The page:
The economic fallout from the COVID-19 Pandemic presents considerable issues for commercial landlords and tenants. Due to state mandated closures, many tenants cannot generate sales and, as a result, are unable to meet their ongoing rental obligations. The inability of these tenants to pay their rent raises the question: What legal rights do commercial landlords have to collect the outstanding arrears? The answer to this question will likely be found by reviewing the force majeure provision contained in the subject lease and by reviewing the common law doctrine of impossibility of performance.
“Force majeure” is a legal term, and generally provides one party an excuse from performing its obligations under a contract when such performance is impeded by an “Act of God” or other unforeseeable occurrence outside the party’s reasonable control. The concept does not arise under the common law, and is therefore present only when and if the parties negotiate and include such a provision in their written agreement. Many such provisions limit the time period for the allowed delay, or impose other restrictions on the claiming party, and most frequently provide that failure to pay rent is not excused by any force majeure type circumstances. Under New York law these provisions are narrowly construed. Reference must be made to the specific language of the contractual provision to determine its scope, including whether they will apply to the current COVID-19 situation that has led to closure orders. If the written force majeure clause refers to a pandemic, then further inquiry is required to determine whether or not it relieves the tenant from its obligation to pay rent and, if so, under what conditions. More likely, the clause will simply refer to an “Act of God” or other circumstance beyond the party’s reasonable control. It is still unknown whether the courts will interpret these more generic phrases to apply to the COVID-19 virus.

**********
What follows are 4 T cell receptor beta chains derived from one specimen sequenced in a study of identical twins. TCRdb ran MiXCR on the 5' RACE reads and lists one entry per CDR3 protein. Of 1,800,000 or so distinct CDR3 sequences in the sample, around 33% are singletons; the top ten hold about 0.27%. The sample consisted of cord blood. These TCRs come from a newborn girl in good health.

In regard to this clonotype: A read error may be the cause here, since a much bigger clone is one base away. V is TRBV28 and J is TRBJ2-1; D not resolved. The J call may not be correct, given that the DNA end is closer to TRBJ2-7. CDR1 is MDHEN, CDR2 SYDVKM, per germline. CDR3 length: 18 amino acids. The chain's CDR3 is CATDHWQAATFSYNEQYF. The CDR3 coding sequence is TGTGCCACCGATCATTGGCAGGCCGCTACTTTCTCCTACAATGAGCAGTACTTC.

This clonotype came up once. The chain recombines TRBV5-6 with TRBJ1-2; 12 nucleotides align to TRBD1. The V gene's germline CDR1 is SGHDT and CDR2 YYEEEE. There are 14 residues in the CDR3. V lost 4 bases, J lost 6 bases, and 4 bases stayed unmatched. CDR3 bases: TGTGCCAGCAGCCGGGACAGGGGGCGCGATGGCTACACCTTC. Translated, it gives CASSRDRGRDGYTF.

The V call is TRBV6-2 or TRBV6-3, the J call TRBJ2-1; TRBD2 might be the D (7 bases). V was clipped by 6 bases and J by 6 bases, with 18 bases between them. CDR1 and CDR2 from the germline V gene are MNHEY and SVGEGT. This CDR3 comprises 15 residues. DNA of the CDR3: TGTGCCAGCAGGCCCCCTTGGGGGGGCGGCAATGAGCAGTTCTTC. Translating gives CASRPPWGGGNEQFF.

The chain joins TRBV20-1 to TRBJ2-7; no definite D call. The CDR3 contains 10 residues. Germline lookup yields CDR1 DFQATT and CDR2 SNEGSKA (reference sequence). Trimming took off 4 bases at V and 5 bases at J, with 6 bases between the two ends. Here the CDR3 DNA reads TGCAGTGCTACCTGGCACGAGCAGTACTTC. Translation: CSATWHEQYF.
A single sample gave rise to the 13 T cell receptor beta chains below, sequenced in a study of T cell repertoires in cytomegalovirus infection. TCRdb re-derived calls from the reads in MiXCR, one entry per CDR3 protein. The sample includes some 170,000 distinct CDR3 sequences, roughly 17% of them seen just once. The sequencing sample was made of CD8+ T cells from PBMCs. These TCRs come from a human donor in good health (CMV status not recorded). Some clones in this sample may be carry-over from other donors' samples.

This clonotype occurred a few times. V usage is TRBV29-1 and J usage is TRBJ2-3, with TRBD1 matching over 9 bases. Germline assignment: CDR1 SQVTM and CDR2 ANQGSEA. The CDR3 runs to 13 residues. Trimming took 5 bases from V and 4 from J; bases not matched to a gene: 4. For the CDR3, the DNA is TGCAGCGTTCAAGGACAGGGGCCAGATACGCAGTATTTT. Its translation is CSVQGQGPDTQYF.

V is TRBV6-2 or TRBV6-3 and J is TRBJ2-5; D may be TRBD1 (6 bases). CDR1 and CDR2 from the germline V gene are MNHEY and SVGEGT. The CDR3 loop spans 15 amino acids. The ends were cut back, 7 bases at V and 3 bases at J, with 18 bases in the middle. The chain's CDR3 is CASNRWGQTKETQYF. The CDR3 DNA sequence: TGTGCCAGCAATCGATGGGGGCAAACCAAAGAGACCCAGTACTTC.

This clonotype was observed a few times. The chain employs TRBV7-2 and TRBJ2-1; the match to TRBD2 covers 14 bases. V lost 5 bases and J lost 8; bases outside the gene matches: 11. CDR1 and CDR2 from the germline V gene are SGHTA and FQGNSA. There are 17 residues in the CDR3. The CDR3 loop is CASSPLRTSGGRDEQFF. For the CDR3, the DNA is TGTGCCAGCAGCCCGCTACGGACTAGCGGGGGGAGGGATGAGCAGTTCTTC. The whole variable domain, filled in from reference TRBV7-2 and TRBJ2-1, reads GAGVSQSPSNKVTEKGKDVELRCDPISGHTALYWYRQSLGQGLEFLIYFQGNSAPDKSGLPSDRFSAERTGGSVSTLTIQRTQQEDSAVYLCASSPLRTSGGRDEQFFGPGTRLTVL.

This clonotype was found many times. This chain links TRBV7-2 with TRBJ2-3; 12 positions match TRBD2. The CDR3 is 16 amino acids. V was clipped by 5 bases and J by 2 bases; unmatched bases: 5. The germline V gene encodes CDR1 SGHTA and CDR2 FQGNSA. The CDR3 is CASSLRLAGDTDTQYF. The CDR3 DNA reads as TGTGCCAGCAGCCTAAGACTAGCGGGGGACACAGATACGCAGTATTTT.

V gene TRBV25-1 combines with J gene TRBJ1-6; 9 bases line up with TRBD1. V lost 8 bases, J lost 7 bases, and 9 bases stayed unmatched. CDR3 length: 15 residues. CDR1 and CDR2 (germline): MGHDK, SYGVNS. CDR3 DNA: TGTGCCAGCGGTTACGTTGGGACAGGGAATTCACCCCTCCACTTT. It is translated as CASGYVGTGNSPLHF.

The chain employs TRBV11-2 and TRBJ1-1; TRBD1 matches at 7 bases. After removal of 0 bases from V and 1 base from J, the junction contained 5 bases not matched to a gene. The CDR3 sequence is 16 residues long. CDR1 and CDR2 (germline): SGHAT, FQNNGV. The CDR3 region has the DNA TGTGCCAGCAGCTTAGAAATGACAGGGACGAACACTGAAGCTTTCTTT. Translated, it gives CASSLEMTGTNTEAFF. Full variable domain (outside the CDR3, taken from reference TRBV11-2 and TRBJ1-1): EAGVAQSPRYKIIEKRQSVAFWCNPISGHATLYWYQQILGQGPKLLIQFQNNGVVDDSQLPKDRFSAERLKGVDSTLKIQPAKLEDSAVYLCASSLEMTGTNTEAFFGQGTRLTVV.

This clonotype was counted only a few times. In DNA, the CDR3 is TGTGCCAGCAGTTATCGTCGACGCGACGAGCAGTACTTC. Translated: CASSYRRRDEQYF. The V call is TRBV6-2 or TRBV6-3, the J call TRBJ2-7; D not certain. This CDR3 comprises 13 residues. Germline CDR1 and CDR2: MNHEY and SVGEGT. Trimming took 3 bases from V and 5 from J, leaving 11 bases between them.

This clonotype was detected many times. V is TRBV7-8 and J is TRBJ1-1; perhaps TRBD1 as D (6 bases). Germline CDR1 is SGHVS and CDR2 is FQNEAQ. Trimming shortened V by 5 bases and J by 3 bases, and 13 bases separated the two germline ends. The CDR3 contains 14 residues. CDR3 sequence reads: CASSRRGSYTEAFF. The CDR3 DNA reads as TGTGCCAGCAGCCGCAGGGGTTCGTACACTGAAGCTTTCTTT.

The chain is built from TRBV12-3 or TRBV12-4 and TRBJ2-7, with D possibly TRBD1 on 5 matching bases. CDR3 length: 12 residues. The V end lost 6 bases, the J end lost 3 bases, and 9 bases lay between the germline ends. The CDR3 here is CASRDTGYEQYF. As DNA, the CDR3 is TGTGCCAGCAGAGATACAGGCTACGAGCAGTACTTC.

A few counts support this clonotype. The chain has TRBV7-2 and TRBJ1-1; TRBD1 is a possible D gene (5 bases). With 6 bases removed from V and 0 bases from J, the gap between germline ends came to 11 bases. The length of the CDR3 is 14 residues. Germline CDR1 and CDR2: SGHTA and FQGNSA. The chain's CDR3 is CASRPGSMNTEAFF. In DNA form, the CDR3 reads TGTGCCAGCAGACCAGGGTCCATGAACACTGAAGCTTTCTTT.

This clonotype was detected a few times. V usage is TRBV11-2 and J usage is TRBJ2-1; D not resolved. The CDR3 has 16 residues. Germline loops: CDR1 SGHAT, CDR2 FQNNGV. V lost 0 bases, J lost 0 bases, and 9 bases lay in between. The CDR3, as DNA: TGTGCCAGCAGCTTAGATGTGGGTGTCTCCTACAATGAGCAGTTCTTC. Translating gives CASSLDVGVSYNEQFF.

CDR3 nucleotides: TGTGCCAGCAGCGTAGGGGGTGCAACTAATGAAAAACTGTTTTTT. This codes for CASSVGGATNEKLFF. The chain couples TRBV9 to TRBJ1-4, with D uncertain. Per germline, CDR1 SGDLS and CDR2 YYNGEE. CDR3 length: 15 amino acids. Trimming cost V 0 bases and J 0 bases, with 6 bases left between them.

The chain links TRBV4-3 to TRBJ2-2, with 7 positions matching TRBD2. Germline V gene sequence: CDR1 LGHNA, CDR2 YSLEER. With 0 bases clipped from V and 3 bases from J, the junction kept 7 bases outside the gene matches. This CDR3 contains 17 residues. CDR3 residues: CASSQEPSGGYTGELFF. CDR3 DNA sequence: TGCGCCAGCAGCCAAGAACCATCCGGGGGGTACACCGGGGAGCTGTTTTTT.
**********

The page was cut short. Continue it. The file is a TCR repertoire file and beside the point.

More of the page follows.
In addition to force majeure, landlords may also face arguments from their tenants based on the common law defense of frustration of purpose. This doctrine excuses performance where, after a contract is made, a party’s principal purpose is substantially frustrated without his fault by the occurrence of an event, the non-occurrence of which was a basic assumption on which the contract was made. In that case, the party’s remaining duties to render performance are discharged, unless the language or the circumstances indicate to the contrary. See generally Restatement (Second) of Contracts, § 265. The purpose of a contract may be frustrated, among other things, by governmental order or regulation. Id. §264.
For a tenant to succeed with this defense, the underlying event must be substantial and must stem from an unforeseen circumstance. That raises the question as to whether pandemics are foreseeable. Similar to force majeure provisions, this defense is applied narrowly as courts are generally loath to relieve parties of their contractual obligations. Given the state of declared emergencies, courts may analogize to situations of wartime. For instance, a New York court during WWII rejected the claim by lessee of a roadside restaurant that wartime regulation caused a diminution in traffic, thereby frustrating the purpose of the lease. The court noted that the lessee was still able to operate the roadside establishment, even though the volume of business was decreased. However, the court also noted that if government acts had “completely frustrated” performance, then “payment of rent would be excused as a matter of law.” Fisher v. Lohse, 42 N.Y.S.2d 121 (NYS Sup. Ct. Queens County 1943). Whether the current Executive Orders issued by New York’s governor in response to the COVID-19 pandemic qualify for such complete frustration is still open and looks to be a highly litigated question.
Landlords and tenants should carefully review their leases and the latest case law in order to better understand their respective rights. However, as of the writing of this article, New York landlords have limited legal options against defaulting tenants. Currently, the courts are not accepting new landlord/tenant cases. In addition, the governor has instituted a moratorium suspending all evictions until August 20, 2020. Nevertheless, there is nothing that precludes landlords from serving statutory predicate notices, or default notices under the parties’ leases. From a practical standpoint, given the novel set of circumstances resulting from COVID-19, landlords and tenants may find it in their best interests to negotiate reasonable rent deferral agreements to allocate losses resulting from the virus’ impact on business.
Richard Blumberg and James Rosenzweig are partners at Forchelli Deegan Terrana LLP in Uniondale, N.Y.